Pulwama attack: No specific intel input, says Advisor to Jammu & Kashmir Governor

Governor’s Advisor says explosives could have been smuggled across the border

February 15, 2019 09:57 pm | Updated 09:57 pm IST - CHENNAI

Security personnel stand guard at a road block along the Srinagar-Jammu Highway following an attack on a CRPF convoy near Awantipora, about 30 km south of Srinagar on February 14, 2019.

Security personnel stand guard at a road block along the Srinagar-Jammu Highway following an attack on a CRPF convoy near Awantipora, about 30 km south of Srinagar on February 14, 2019.

There was no specific intelligence input on the dastardly terror attack on the Central Reserve Police Force (CRPF) convoy which killed over 40 paramilitary personnel near Awantipora along the Srinagar-Jammu highway in Pulwama district on Thursday, K. Vijay Kumar, Advisor to the Governor, Jammu & Kashmir, told The Hindu .

Talking over the phone from Srinagar, Mr. Kumar on Friday said there was an input of a possible Jaish-e-Mohammed (JeM) terror module in Srinagar during the Republic Day celebrations. Security arrangements, vehicle checks and other anti-sabotage operations were intensified to prevent any attack.

“We did not know when and where the attack was planned then. But armed forces were put on high alert to follow standard security protocol. After one of the prime suspects was shot dead in an encounter, there was no other follow-up information. As regards Thursday’s attack on the CRPF convoy, there was no intelligence giving any precise details...had there been any such information we would have taken steps to pre-empt it,” he said.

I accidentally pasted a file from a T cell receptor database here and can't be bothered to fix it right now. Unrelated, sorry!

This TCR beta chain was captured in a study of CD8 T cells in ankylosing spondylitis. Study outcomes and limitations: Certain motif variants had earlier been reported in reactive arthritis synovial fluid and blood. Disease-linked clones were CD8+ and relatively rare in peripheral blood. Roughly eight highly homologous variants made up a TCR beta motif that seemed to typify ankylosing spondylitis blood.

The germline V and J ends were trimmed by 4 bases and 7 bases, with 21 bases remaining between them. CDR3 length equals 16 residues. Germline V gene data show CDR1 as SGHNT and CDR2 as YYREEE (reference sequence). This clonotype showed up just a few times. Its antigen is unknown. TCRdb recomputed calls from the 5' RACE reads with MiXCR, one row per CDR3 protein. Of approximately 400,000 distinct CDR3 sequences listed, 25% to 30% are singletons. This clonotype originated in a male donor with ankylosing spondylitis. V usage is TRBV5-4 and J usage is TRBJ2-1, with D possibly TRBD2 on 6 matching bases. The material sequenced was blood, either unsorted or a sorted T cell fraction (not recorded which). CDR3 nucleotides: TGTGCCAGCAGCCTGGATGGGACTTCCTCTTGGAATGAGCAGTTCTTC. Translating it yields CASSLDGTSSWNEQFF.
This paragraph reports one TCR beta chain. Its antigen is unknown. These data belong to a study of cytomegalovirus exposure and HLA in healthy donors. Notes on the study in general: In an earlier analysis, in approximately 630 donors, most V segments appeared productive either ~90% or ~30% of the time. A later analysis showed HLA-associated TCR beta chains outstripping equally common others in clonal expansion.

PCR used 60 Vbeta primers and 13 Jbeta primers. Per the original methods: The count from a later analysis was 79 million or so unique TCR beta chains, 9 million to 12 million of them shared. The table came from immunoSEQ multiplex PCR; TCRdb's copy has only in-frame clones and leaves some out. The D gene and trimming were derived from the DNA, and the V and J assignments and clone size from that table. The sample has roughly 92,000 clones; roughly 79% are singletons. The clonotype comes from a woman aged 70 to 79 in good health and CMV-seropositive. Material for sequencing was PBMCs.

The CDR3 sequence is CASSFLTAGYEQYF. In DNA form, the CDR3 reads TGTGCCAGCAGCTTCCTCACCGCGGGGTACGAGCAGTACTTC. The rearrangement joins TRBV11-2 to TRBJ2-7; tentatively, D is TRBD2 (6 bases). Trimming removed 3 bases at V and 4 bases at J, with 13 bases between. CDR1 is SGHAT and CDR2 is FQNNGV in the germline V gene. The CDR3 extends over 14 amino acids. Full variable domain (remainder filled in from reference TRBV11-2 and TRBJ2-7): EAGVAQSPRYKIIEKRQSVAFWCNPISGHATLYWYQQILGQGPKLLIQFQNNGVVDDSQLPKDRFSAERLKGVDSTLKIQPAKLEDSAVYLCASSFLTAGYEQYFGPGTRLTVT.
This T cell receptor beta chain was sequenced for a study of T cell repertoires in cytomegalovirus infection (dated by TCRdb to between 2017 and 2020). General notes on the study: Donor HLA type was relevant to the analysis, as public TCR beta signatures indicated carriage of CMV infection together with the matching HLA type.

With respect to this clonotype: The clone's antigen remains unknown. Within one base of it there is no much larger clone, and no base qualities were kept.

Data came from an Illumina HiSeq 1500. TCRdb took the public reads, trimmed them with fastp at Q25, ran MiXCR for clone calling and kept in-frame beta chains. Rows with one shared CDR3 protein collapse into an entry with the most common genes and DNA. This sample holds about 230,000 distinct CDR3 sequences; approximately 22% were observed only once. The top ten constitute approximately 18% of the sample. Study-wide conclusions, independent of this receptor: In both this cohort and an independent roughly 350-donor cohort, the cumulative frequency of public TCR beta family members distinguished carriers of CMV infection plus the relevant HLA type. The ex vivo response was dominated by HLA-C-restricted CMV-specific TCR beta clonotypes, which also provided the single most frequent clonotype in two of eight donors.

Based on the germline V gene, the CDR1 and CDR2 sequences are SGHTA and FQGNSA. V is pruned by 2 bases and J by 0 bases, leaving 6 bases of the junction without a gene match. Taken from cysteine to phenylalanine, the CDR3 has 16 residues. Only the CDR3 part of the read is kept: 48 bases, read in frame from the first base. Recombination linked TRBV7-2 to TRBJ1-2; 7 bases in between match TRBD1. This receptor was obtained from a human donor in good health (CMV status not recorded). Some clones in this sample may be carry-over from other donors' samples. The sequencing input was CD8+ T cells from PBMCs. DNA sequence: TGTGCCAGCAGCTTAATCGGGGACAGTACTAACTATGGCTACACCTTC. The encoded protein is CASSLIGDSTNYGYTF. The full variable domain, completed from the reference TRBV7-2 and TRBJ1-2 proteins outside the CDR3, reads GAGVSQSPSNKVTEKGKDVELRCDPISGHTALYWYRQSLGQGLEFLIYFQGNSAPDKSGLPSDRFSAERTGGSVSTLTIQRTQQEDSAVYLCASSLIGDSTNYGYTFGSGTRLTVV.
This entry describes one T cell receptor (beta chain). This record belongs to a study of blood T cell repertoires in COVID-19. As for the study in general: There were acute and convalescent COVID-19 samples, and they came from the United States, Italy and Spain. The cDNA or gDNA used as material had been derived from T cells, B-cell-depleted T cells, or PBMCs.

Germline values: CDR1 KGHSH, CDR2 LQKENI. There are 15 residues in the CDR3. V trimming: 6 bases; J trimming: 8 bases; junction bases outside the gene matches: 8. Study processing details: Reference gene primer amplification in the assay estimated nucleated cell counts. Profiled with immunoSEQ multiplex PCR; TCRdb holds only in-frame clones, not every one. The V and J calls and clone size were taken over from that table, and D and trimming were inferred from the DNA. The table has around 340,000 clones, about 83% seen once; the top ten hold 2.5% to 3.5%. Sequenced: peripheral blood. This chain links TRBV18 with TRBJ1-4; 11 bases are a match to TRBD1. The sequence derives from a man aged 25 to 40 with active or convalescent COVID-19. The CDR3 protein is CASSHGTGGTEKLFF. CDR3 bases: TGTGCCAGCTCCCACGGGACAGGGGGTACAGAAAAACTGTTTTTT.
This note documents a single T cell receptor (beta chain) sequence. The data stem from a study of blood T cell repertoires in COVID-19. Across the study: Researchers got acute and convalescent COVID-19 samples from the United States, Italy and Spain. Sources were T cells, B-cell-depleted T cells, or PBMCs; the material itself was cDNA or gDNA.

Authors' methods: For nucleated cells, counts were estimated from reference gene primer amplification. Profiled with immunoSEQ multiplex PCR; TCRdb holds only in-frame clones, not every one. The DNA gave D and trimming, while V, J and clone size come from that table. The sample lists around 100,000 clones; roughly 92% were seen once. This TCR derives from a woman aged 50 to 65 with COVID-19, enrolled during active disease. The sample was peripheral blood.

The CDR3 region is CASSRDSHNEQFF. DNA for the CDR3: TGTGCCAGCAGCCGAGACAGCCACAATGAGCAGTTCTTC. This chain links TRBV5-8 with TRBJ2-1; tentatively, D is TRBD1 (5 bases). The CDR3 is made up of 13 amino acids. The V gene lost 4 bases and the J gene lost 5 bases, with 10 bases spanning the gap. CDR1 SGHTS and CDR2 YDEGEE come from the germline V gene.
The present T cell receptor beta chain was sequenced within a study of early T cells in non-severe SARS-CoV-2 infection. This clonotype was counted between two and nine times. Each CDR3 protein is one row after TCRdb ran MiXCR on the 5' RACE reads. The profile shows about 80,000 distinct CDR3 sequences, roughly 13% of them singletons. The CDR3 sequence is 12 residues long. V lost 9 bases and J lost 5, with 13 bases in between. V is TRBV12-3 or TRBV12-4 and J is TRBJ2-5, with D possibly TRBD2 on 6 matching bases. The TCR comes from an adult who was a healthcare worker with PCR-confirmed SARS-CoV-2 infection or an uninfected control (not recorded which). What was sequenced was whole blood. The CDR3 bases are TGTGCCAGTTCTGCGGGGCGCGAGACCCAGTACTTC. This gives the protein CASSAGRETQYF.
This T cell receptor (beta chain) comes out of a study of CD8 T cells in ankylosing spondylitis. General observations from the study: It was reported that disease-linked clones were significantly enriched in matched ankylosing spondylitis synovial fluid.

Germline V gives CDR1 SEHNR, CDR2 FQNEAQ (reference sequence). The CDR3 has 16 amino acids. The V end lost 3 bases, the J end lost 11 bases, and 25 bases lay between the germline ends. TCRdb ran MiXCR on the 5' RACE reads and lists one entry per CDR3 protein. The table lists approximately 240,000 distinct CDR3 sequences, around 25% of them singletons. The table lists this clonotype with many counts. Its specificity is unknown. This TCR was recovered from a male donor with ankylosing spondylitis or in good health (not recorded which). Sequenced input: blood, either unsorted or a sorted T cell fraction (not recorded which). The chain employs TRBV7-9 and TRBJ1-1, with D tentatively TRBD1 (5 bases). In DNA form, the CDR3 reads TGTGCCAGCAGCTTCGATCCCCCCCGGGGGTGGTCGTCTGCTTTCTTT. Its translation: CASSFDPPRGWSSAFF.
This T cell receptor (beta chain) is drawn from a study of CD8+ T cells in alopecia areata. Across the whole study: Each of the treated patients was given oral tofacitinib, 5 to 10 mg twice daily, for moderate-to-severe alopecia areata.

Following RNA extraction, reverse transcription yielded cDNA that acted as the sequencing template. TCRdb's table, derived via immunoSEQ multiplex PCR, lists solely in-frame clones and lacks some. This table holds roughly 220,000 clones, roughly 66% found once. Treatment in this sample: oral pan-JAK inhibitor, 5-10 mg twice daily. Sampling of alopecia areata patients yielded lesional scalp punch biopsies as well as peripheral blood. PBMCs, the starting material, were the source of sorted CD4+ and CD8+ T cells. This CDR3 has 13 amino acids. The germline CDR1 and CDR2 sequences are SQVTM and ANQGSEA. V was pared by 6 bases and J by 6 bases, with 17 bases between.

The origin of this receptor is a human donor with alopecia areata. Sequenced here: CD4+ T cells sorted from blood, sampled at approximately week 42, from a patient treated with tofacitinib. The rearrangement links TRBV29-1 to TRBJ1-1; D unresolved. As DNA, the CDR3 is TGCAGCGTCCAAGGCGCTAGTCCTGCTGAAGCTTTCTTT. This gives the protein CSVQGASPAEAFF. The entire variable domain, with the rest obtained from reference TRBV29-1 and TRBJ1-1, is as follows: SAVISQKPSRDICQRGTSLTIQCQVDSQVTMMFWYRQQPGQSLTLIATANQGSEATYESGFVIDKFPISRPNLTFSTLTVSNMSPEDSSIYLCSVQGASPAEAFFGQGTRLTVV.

Asked why the CRPF personnel were not airlifted considering the threat perceptions in the State, he said airlifting security forces was not a solution to the problem. Even if aircraft were to be deployed between Jammu and Srinagar, the men would have to anyway depend on the roads to travel from the Srinagar airport to other locations.

Porous highway

Asked how the explosives-laden vehicle managed to reach the convoy without being intercepted on the highway, Mr. Kumar said that it was impossible to sanitise the road since there were at least 70 intersections, 35 on each side. Moreover, the density of vehicles was very high and clamping restrictions such as vehicle checks would lead to congestion and inconvenience to the civilian people.

“There are dozens of intersections connecting villages along the highway. Vehicles can come through these intersections and join the highway...”

Forensic experts from the National Investigation Agency (NIA) and the National Security Guards (NSG) were conducting a preliminary investigation on the nature and source of the explosives used by the suicide bomber. It is possible that the explosives could have been smuggled across the border over a period of time and stashed in the valley for use later.

No firing

Mr. Kumar said the attack on the CRPF convoy was carried out by a lone suicide bomber. There was no firing after the explosion as reported by a section of the media. “But we have to investigate aspects like who masterminded the attack, whether they conducted any recce, was there anybody tracking the movement of the vehicles from Jammu, etc.”

The movement of security forces in convoy would continue in the State with some restrictions. Police pickets had been put up at vantage points. However, the focus would not be fully on vehicle movements since the attack could be an attempt to divert attention and target elsewhere.

There was no travel advisory and tourists were safe to enter the State. “There is no threat to tourism in the valley. People are free to come and travel,” Mr. Kumar said after attending a meeting in which Union Home Minister Rajnath Singh reviewed the situation.

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